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Translating meter readings from middle grey to the real subject

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Hi all,


I'm not a new filmmaker but am changing the way I work and figured this might be the best section for this question to be posted. 


I’m trying to move away from ‘close enough’ to absolutely nailing things in-camera as much as possible.

Wanted to ask a question about light meter use.

So let’s use this hypothetical - say you are using a camera rated at 800iso. 25fps 180deg shutter speed.


Let’s say shooting Sony S-log3.

You want to shoot a subject at F2.8 and have a key to fill ratio of 2:1 and a key to background ratio of 4:1


·       Key is metered for f2.8

·       Fill is metered for f2

·       Background is metered for f1.4


Now I have a set of meter readings for what ‘correct’ exposure for 18% middle grey is for each part of my scene with those ratios in place. But my subject I want to light to is a human face.

Middle grey in Slog3 is 41% - although most people I know would overexpose that as a matter course to offset Sony’s optimistic camera ratings.


From this point is it just practice and coming up with my own formula to translate those readings to relate to my subject’s skin - for example deciding 0.5 over (or under) middle grey is a good average Caucasian skintone - or is there a more universally accepted standard way of interpreting the meter readings and then applying them, or are you all quite happy using 18% middle grey as being an accurate enough facsimile of the average reflectance of a Caucasian human face which you will then tweak on a per person basis?

I understand the other variables like the need to protect either shadows or highlights in the scene and so shifting exposure or ISO to offset that, but nailing this formula feels like this is where the magic is.


Any guidelines or advice gratefully received.


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I think you need to come up with your own formula. There is no universal standard for exposure metering, even on celluloid film. Some people use a spot meter and a grey card, others only use an incident meter and footcandles, still others rely on a waveform monitor, and some just light by eye. You just have to test, test, test and find what works best for you.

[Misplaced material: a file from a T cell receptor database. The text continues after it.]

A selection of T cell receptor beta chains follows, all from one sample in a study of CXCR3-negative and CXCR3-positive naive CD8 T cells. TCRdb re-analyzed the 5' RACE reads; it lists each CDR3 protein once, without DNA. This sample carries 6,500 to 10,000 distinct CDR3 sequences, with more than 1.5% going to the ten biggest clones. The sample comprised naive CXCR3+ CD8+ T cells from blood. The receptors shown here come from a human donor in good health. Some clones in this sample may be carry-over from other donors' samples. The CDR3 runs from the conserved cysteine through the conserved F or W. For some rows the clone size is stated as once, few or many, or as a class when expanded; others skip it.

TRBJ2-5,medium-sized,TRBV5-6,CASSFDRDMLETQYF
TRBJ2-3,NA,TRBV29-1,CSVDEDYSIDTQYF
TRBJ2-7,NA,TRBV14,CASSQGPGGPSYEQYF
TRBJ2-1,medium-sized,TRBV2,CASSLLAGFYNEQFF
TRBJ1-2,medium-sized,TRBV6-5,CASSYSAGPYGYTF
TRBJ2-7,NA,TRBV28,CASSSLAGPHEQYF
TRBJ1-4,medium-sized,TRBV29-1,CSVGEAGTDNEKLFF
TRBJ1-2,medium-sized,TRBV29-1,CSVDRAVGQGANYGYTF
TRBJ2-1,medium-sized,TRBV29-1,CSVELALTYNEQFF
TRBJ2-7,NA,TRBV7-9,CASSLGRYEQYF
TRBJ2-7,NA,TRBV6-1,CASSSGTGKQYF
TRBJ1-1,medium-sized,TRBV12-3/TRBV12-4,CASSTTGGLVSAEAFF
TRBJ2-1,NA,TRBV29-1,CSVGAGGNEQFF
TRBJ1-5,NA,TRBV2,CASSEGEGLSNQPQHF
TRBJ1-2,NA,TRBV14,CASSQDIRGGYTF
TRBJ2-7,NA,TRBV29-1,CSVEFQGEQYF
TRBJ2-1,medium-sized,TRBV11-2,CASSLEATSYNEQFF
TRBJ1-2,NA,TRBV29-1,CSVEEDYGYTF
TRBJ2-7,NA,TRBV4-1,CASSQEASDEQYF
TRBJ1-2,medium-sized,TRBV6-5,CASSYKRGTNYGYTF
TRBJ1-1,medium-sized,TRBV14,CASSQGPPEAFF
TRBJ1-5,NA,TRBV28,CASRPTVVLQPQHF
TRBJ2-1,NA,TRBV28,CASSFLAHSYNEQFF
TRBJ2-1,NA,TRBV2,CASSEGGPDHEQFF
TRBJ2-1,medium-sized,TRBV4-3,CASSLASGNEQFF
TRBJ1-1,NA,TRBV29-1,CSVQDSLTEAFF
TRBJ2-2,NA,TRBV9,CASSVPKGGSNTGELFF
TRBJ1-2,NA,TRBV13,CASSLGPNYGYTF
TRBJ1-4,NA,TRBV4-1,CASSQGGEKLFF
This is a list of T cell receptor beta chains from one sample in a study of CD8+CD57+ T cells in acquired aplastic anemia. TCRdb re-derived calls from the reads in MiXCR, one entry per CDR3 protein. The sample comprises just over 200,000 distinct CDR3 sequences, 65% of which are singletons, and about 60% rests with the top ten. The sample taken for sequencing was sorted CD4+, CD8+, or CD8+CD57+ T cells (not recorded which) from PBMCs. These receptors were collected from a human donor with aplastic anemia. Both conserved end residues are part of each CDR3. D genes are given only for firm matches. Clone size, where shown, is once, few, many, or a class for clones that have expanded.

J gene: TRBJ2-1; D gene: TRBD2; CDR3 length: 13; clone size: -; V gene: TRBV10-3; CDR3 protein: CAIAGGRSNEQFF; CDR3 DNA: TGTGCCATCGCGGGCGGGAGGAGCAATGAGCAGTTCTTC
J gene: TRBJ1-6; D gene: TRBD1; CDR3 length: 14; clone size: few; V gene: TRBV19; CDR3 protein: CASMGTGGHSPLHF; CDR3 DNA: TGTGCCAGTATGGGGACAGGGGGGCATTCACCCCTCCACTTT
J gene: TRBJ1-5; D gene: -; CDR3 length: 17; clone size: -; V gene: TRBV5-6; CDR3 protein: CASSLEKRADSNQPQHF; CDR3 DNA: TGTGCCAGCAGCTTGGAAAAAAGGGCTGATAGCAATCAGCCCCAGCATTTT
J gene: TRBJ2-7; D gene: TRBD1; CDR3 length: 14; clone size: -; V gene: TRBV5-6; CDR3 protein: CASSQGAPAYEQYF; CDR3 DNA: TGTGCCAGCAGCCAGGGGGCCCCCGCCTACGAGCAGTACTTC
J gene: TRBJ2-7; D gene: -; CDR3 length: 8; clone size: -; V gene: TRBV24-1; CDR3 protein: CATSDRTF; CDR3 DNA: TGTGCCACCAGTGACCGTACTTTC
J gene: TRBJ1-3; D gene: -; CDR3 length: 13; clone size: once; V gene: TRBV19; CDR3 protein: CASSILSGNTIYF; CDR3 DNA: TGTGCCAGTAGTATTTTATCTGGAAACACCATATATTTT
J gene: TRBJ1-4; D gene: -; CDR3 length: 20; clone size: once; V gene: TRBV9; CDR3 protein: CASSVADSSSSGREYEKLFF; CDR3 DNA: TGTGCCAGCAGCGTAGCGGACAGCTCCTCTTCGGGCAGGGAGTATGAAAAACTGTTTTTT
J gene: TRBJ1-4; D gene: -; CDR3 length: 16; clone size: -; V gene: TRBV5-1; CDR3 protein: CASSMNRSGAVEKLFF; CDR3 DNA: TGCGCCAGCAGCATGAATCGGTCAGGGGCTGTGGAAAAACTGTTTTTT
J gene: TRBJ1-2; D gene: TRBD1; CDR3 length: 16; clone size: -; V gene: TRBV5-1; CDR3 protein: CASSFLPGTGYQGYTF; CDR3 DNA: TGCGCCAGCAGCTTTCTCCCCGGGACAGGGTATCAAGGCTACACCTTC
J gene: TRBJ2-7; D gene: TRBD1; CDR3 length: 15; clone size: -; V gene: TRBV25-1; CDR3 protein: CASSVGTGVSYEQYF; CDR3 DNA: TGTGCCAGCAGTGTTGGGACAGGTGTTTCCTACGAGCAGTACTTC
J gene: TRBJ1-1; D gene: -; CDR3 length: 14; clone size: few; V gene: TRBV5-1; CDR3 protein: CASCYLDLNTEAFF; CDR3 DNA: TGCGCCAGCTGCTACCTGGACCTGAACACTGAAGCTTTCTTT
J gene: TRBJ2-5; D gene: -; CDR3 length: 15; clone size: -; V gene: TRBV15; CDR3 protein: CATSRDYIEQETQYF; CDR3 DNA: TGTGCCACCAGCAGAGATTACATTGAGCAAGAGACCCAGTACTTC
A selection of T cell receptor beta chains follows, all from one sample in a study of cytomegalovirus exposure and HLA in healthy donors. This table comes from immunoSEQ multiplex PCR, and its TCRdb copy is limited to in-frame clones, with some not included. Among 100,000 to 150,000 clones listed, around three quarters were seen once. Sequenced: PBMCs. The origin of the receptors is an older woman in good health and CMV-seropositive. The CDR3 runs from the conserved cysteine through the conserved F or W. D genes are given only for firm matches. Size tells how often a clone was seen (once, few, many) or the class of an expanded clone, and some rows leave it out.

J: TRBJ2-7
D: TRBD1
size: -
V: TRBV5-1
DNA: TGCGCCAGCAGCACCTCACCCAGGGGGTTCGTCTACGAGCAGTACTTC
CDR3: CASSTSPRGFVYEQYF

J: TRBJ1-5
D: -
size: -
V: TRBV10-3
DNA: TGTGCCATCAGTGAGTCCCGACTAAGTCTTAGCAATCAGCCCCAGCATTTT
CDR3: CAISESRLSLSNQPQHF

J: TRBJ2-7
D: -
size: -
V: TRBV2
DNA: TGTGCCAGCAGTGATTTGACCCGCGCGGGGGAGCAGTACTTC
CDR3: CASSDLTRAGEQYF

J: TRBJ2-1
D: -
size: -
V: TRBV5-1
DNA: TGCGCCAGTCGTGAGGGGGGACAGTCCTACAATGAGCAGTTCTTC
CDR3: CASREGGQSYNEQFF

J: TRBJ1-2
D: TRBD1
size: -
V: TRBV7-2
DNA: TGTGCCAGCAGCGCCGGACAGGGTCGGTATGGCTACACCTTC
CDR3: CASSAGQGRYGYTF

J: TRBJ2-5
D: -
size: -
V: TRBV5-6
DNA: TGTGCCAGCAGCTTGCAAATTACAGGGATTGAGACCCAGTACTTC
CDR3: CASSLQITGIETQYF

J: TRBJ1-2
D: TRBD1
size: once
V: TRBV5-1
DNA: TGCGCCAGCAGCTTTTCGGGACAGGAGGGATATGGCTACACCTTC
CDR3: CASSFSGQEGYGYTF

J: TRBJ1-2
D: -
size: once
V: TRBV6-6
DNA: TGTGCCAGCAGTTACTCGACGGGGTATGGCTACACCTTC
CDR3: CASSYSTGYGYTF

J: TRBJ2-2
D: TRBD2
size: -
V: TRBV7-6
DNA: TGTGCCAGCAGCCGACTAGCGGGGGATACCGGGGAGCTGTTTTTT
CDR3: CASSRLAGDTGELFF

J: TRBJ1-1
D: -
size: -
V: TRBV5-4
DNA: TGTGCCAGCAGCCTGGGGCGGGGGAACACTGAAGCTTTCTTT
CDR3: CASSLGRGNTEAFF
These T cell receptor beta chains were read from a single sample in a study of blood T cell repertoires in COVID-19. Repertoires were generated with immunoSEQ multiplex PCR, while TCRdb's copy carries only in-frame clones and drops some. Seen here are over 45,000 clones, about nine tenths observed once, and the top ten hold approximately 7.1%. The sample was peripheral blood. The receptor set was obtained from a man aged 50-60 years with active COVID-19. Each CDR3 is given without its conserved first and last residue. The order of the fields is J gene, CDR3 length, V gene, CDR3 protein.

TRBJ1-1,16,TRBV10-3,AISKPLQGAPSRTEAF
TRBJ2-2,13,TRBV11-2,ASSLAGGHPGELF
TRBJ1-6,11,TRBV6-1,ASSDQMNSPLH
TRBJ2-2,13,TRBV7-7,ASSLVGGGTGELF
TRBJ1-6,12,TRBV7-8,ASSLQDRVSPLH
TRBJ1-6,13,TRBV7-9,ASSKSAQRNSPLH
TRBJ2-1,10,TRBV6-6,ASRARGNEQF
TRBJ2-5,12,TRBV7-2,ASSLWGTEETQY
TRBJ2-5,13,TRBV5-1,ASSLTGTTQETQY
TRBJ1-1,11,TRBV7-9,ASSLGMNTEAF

Personally, I would be wary of using reflected readings for setting the stop based on foreground skin tone as a rule, other than as a double check after getting 90% of the lighting in. Otherwise, you risk the background exposure going up and down as you ride the stop based on each person’s skin tone. I find that is more of an ‘available light’ style of shooting, which can look good but will tend to be all over the place if relied upon all the time.

If possible, I prefer to set the exposure for the set/background first and work my way downstage, adjusting the key/fill last by eye. I find it results in more consistent exposures. But of course, in some cases one has no choice but to rely on available light as well. 

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Thanks for that confirmation that people interpreting that meter (or waveform/etc etc) information is kind of what makes the magic.

I've been going by waveforms for over a decade to nail the key and then rough in everything else by eye but wanted to introduce a more scientific and repeatable methodology, especially when having to communicate to any other members of a crew. 


Was using the skintone as an example to simplify everything but really I'm talking about setting exposure from the key - whatever that is hitting -  and working back from that. But absolutely yes once it is set it's set and small variances between characters are something for post to sort, if it needs sorting. 

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One other thing I would like to say - there is no such thing as a universally ‘proper’ exposure unless you’re shooting tests or working in lab-like environments.

What we do is more art than science. You set the target by pre-visualizing what you want the image look like, so ‘nailing’ the exposure is only in relation to what you’re trying to achieve.  Put another way - if it looks good, then it’s right. 

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Absolutely. I guess that's what I am trying to explore the limits of - the point at which art/experience/eye takes over from physics and photometry and the immutable laws of the universe. 🙂


And then finding a way to communicate that to a team.

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Best of luck to you!

One thing you might try is to let your gaffer know roughly how many footcandles you’ll need per scene/location in prep. That’s a level of technical that your gaffer may find useful!

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